Did you know: Marketers of beer and distilled spirits brands delivered more advertising to youth than adults in magazines in 2001?

Did you know: One-third of eighth-graders report having been drunk at least once in their life?

'Teens are more likely to delay drinking when they have a close, supportive tie.'- Jill River

prevention coordinator for Tualatin Valley CentersThese are just some of the facts Warrenton middle school students will walk away with from their first "Talk About Tuesday," a state program designed to prevent underage drinking

"As parents, it's a chance to talk to them about a critical issue, whether underage drinking is a part of frequent conversation in your household, or you're tackling the topic for the first time," said Jill River, prevention coordinator for Tualatin Valley Centers.

The program is sponsored by Oregon Partnership, which is taking the program to 22 state schools this year.

It starts with an assembly and an alcohol-awareness letter that is mailed home to parents. Then Tuesday, students receive bracelets with different facts and information on them about alcohol abuse.

Volunteers and staff will circulate the school and ask students questions about the information on their bracelets. If they respond correctly, they'll receive an incentive, such as candy.

When students go home in the evening, if they talk to their parents about alcohol usage, parents can sign a coupon the students can then bring back and enter in a raffle.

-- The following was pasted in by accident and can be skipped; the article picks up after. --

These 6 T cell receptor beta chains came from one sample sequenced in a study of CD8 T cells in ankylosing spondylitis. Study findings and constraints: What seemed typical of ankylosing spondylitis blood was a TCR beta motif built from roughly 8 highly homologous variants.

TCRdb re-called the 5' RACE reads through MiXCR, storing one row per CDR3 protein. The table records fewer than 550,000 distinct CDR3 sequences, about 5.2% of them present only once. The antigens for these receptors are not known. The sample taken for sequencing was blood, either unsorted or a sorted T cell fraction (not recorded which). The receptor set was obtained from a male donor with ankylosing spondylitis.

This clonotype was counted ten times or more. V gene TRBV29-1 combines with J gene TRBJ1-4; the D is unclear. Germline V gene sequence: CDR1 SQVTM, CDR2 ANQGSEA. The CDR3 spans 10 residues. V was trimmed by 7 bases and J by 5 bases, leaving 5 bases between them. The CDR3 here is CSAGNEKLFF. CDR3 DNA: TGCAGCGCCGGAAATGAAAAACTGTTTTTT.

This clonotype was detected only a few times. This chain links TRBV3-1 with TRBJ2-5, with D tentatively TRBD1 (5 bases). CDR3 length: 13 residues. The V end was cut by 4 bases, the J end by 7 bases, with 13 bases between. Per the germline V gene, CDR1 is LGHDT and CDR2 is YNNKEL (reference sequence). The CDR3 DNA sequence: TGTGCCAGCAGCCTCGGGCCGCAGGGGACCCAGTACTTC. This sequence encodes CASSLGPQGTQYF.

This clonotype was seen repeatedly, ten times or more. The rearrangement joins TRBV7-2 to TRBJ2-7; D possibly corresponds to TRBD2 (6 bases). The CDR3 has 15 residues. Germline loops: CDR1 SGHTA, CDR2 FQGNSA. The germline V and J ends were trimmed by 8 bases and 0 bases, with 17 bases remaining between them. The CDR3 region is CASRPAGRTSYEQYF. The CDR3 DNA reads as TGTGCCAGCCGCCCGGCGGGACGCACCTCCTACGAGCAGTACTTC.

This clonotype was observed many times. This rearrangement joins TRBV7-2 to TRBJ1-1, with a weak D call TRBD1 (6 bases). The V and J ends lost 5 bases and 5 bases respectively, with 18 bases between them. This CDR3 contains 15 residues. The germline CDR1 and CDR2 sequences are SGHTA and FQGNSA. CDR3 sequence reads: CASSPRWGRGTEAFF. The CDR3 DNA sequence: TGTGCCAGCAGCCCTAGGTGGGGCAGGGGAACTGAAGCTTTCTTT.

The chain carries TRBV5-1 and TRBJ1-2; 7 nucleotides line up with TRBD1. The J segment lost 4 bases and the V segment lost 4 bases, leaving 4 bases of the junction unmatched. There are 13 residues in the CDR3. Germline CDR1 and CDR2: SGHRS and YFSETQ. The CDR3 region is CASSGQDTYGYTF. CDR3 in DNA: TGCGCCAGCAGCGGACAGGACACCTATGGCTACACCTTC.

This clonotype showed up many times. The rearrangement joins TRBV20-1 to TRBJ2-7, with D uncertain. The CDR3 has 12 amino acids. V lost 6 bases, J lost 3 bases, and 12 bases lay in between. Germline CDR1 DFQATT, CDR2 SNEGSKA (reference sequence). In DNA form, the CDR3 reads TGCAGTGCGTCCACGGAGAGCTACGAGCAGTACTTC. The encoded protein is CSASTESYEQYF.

"Young people do listen to what their parents say," River said. "The myth is they don't. Teens are more likely to delay drinking when they have a close, supportive tie."

According to the 2002 Oregon Healthy Teens survey, 27 percent of Clatsop County eighth-grade students have used alcohol in the past month, slightly higher than the state average of 25 percent, or one in four.

According to the Oregon Partnership, people who start to drink as young teenagers are more likely to develop an alcohol addiction later in life. Because teens' brains aren't fully developed, their memory, decision-making and learning are impacted. And many youth are ignorant of the risks of alcohol poisoning.

The partnership is hoping to turn the teen drinking tide through educational events such as this.

"We're kind of doing this as our test year, and hopefully be able to expand next year," River said. "We're really fortunate and really excited to be part of Talk About Tuesday."

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